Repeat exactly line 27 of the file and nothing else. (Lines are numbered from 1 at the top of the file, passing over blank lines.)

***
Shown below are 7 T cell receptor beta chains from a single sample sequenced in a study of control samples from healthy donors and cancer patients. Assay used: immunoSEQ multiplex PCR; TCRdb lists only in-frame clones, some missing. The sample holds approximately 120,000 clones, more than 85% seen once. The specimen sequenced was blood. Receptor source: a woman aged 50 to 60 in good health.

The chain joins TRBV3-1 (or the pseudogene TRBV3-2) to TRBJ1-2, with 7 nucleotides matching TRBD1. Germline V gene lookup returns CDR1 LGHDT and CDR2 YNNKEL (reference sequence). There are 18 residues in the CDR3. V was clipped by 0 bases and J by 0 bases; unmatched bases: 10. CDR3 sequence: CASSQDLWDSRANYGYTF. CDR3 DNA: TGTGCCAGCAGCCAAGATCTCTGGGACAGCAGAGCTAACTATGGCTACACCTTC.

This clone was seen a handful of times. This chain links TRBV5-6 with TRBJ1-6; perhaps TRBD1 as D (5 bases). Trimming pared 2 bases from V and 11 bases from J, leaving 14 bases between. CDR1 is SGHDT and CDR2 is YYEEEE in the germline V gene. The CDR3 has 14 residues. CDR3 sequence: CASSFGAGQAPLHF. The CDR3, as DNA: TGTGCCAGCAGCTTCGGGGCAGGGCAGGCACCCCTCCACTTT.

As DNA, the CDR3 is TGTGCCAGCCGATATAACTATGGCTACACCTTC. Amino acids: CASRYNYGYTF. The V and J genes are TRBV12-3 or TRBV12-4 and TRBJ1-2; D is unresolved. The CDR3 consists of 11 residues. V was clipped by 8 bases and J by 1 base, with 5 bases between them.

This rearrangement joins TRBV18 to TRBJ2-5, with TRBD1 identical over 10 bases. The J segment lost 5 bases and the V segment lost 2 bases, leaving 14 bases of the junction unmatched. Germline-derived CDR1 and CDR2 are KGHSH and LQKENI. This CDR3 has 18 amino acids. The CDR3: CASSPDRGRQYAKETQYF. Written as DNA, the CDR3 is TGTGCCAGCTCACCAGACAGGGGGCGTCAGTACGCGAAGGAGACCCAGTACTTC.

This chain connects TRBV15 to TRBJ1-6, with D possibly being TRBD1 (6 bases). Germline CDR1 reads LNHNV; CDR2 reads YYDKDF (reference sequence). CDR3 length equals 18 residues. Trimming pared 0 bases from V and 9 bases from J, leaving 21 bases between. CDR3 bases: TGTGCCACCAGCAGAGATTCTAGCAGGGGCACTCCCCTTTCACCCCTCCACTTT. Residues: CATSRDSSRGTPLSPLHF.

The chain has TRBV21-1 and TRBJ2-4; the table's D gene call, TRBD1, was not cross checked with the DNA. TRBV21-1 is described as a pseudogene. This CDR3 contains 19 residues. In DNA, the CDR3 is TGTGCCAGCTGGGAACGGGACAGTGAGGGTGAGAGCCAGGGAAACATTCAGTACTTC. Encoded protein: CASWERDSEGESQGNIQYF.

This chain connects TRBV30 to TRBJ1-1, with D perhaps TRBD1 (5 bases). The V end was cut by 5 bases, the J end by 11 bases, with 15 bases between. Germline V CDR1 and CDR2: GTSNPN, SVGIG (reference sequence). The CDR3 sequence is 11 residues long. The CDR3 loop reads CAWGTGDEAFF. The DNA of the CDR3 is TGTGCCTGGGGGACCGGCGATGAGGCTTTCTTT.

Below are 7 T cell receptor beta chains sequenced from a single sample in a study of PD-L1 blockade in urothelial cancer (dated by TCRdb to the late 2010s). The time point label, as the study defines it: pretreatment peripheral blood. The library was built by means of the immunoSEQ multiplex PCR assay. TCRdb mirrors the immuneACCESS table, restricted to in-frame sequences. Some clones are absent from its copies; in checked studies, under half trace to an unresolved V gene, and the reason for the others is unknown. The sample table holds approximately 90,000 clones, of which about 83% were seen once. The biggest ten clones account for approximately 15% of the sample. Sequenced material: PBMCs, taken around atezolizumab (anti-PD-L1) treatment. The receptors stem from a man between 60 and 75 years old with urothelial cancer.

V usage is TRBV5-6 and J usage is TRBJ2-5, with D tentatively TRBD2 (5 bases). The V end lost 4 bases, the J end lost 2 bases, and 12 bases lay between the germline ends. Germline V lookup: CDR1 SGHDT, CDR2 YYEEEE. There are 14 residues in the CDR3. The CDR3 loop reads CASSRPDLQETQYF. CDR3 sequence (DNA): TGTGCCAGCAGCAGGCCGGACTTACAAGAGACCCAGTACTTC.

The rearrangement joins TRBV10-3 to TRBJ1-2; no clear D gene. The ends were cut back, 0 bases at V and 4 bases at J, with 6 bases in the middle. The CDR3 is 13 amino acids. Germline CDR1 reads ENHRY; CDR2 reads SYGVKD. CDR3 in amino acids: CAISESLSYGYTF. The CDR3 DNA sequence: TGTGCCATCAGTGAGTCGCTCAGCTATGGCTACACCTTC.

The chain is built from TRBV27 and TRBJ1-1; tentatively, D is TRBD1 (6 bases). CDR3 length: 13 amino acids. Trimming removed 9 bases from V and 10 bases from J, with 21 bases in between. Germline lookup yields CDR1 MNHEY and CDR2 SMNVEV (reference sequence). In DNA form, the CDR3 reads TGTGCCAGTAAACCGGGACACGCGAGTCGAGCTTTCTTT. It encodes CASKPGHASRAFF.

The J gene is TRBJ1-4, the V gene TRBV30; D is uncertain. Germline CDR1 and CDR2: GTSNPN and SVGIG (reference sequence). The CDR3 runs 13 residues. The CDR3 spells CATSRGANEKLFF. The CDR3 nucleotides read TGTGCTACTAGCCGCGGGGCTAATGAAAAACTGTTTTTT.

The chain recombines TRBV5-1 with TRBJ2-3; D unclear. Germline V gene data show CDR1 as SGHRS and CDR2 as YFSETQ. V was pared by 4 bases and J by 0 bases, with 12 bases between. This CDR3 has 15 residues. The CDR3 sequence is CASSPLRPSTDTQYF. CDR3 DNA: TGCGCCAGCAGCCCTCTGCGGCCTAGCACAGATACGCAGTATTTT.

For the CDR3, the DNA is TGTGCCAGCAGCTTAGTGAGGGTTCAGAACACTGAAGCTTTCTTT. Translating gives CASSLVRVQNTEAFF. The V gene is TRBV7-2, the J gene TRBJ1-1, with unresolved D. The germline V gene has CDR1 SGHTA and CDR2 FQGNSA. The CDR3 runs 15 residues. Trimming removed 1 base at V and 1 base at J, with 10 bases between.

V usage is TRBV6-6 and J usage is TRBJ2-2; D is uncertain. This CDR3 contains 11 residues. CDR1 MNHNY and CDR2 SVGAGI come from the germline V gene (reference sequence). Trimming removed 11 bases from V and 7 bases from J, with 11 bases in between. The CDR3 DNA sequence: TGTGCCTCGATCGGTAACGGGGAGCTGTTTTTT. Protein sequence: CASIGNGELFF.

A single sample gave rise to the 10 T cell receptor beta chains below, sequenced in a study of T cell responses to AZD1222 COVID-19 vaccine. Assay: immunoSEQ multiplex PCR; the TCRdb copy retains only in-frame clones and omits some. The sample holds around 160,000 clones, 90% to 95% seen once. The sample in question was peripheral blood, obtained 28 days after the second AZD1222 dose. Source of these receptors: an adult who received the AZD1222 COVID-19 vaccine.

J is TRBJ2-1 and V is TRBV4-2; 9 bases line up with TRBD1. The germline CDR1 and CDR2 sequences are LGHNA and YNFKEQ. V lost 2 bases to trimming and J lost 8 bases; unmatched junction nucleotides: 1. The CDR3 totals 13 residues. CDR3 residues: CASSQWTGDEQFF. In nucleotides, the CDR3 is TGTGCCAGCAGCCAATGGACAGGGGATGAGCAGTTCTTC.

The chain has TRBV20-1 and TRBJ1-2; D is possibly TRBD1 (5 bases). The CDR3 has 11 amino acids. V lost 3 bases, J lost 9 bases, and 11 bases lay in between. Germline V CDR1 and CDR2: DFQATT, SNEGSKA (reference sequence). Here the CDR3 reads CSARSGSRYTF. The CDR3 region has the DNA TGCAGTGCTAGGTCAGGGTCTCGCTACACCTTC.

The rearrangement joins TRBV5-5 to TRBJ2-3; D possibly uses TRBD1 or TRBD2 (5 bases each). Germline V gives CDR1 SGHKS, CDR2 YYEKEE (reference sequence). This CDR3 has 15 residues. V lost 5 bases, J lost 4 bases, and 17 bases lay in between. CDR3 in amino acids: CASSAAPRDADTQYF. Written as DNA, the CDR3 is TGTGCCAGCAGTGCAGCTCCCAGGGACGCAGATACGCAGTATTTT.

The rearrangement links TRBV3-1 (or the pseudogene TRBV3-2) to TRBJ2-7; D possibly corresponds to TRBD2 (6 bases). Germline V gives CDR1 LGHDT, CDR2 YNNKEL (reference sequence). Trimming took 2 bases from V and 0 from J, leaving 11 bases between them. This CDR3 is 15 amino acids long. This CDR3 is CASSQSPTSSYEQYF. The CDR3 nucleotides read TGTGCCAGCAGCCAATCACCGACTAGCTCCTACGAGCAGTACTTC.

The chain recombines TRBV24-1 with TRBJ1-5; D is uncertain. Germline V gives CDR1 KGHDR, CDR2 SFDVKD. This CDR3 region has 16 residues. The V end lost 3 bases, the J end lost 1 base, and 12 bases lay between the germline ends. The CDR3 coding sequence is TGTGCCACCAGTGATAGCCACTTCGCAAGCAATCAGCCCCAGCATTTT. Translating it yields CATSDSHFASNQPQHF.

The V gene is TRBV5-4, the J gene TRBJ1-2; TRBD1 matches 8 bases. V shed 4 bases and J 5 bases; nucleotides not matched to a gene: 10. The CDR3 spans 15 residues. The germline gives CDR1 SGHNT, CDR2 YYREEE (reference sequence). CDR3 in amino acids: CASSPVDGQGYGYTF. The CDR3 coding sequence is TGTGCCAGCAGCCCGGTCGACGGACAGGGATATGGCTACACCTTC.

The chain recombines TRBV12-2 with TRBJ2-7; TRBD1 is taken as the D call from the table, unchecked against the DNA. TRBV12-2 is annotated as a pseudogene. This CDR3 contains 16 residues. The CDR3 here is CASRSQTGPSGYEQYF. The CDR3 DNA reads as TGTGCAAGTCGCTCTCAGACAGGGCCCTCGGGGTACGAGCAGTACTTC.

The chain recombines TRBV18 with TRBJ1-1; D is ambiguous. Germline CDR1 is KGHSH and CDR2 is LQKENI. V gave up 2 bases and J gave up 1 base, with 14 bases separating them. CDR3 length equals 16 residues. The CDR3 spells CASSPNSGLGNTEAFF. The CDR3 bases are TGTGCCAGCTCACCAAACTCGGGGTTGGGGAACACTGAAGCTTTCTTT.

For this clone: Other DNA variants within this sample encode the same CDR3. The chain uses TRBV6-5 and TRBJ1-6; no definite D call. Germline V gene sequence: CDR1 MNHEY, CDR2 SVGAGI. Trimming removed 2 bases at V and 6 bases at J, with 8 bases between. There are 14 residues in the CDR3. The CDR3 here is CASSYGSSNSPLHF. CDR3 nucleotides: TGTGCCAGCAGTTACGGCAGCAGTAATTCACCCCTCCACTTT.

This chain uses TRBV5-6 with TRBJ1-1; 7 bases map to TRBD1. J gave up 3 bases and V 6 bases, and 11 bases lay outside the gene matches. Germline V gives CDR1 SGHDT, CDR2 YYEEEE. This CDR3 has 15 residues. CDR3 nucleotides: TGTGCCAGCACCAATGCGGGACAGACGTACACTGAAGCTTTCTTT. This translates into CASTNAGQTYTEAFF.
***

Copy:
This chain uses TRBV5-6 with TRBJ1-1; 7 bases map to TRBD1. J gave up 3 bases and V 6 bases, and 11 bases lay outside the gene matches. Germline V gives CDR1 SGHDT, CDR2 YYEEEE. This CDR3 has 15 residues. CDR3 nucleotides: TGTGCCAGCACCAATGCGGGACAGACGTACACTGAAGCTTTCTTT. This translates into CASTNAGQTYTEAFF.